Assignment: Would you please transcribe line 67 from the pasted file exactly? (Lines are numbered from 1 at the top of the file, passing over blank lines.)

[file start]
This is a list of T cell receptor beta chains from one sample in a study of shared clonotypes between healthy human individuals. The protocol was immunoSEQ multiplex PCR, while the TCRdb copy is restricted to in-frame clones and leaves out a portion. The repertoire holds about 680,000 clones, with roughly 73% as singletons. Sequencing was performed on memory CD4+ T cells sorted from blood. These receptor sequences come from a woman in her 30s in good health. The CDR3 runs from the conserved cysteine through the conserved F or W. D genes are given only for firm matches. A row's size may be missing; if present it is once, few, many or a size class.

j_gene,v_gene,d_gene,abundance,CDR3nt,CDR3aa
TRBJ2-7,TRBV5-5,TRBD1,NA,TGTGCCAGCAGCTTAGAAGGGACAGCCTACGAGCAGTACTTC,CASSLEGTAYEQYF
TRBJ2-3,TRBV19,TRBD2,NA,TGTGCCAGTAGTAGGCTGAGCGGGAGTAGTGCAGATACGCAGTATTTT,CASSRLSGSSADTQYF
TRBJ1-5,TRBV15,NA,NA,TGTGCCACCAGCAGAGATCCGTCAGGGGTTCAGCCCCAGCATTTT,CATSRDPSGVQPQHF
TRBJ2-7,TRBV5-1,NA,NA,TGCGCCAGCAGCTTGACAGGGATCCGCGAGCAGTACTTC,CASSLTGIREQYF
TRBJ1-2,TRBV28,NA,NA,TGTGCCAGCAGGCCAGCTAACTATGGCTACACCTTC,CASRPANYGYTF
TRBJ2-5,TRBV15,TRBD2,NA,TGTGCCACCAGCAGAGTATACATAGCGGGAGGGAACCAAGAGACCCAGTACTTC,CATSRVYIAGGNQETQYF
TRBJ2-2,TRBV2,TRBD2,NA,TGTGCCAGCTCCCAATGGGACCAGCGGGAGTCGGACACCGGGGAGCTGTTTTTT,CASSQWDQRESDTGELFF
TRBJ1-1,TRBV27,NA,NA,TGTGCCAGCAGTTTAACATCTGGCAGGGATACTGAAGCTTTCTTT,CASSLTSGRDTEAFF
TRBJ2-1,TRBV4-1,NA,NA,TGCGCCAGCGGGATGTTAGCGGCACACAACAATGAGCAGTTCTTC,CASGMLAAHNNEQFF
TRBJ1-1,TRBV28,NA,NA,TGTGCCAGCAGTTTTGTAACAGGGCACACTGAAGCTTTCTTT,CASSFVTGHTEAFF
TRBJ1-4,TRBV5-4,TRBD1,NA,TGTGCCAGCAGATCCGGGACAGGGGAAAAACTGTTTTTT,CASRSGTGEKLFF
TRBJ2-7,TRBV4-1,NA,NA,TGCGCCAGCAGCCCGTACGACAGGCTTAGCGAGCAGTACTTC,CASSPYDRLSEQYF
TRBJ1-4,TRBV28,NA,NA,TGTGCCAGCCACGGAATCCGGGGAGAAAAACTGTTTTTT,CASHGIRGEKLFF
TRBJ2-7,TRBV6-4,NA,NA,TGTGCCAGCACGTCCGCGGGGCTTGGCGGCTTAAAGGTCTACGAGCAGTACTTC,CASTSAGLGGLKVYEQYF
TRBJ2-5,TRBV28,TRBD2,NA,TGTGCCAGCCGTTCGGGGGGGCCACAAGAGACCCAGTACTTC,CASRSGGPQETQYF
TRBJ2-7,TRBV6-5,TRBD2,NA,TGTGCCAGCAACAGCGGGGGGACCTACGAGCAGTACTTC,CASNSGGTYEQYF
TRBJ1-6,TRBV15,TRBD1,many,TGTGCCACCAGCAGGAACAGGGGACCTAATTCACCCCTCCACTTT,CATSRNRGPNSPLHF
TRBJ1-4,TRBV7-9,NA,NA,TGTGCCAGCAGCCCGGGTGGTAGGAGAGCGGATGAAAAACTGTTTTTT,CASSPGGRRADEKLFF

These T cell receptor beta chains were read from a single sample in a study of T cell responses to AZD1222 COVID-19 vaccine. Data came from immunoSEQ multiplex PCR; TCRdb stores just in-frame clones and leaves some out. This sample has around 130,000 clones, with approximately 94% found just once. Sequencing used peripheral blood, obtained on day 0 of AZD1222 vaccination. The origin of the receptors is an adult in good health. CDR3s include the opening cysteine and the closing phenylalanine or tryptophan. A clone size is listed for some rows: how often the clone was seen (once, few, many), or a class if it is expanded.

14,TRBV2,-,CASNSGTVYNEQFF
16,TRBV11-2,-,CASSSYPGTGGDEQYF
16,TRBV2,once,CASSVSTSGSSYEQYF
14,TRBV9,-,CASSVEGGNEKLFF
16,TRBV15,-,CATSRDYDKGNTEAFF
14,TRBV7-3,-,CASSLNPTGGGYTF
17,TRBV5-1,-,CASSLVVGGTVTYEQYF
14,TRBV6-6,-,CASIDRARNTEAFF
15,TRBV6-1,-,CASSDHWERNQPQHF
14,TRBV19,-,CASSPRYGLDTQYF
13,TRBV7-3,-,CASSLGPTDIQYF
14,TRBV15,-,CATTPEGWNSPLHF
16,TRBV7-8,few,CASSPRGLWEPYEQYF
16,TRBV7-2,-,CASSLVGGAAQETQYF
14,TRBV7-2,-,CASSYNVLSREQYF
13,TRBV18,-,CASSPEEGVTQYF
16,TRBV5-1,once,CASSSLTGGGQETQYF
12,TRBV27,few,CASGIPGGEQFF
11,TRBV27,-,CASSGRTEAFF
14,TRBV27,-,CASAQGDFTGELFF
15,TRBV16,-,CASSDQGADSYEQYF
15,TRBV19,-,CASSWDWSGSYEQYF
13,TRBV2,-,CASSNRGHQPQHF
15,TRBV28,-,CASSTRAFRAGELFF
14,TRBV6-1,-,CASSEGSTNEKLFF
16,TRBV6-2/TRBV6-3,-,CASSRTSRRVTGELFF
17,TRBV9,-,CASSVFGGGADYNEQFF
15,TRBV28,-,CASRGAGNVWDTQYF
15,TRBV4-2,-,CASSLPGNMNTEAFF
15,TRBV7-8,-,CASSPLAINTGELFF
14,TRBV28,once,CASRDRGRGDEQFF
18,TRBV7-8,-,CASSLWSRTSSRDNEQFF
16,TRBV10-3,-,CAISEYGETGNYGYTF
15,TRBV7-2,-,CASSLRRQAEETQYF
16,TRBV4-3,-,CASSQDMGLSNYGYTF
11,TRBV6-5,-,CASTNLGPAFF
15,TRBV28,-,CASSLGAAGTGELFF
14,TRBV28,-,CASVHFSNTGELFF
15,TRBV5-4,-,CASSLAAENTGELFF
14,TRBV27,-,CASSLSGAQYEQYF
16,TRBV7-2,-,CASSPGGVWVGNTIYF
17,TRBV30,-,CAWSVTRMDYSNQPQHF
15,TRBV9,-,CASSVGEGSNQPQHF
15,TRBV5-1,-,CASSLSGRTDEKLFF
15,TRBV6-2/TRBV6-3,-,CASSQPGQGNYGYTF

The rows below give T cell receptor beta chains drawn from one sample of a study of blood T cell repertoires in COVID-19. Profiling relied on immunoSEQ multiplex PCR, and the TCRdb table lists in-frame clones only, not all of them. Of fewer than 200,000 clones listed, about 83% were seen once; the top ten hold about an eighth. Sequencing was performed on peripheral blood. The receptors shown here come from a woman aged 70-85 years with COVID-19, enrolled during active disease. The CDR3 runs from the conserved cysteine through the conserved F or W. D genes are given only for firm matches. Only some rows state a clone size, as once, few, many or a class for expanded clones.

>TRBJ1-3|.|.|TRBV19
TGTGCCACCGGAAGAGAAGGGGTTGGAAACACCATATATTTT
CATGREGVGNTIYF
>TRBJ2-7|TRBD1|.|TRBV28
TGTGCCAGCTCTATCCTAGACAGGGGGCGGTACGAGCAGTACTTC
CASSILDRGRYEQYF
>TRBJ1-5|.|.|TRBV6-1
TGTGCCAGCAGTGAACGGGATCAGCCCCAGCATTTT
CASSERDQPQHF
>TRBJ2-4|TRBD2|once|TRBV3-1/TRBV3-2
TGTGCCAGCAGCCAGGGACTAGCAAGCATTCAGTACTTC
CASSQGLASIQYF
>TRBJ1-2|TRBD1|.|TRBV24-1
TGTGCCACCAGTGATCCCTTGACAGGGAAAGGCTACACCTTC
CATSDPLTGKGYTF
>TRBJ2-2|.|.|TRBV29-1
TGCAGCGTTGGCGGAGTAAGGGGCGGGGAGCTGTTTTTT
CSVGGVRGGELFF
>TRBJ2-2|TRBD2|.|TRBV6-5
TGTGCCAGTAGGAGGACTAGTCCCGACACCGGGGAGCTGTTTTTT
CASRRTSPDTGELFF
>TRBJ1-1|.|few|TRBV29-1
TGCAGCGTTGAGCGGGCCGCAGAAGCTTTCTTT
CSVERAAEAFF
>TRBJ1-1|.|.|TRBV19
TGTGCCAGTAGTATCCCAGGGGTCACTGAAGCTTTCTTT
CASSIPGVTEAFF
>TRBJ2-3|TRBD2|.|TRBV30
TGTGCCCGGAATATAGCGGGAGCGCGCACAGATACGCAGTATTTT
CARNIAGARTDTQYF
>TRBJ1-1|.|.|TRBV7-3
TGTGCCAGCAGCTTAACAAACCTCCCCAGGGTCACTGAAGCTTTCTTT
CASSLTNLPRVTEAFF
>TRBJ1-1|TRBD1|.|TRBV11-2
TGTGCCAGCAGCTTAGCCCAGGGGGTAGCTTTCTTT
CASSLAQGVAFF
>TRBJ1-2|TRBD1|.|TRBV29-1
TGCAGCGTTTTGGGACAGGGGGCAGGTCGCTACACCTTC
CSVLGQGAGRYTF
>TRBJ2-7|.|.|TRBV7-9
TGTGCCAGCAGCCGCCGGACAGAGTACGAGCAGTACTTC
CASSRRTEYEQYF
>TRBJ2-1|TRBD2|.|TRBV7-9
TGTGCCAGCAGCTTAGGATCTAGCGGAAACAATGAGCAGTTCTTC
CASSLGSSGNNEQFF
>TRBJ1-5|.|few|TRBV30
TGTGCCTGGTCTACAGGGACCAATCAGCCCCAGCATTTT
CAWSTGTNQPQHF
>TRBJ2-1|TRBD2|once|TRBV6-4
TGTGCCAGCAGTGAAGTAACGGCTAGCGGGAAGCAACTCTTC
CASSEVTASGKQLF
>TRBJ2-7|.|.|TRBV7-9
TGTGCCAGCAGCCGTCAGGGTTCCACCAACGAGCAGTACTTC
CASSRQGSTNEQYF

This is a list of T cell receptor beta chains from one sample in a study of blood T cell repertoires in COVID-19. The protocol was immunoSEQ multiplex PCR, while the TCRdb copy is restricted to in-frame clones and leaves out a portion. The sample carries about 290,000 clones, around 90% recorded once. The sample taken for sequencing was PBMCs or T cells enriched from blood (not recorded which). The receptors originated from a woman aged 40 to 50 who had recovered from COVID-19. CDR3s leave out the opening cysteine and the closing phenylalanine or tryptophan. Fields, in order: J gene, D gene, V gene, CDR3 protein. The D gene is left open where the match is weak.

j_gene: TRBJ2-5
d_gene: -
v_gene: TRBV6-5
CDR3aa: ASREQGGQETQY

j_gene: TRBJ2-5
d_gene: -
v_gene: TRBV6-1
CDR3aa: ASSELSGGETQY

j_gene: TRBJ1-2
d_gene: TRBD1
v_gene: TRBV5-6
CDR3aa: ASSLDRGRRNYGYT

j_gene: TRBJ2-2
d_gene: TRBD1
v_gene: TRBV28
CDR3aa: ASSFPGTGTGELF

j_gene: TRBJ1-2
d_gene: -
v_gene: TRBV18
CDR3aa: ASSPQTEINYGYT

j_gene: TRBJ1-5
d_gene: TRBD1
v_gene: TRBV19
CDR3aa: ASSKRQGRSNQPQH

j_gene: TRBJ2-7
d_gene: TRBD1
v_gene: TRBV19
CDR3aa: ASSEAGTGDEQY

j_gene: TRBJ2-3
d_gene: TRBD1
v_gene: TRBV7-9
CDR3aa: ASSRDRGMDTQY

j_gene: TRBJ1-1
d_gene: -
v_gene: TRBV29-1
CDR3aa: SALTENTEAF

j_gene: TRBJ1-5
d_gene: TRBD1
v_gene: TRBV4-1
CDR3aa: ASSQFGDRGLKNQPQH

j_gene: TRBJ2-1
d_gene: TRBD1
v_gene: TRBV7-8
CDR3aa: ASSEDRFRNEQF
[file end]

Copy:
The rows below give T cell receptor beta chains drawn from one sample of a study of blood T cell repertoires in COVID-19. Profiling relied on immunoSEQ multiplex PCR, and the TCRdb table lists in-frame clones only, not all of them. Of fewer than 200,000 clones listed, about 83% were seen once; the top ten hold about an eighth. Sequencing was performed on peripheral blood. The receptors shown here come from a woman aged 70-85 years with COVID-19, enrolled during active disease. The CDR3 runs from the conserved cysteine through the conserved F or W. D genes are given only for firm matches. Only some rows state a clone size, as once, few, many or a class for expanded clones.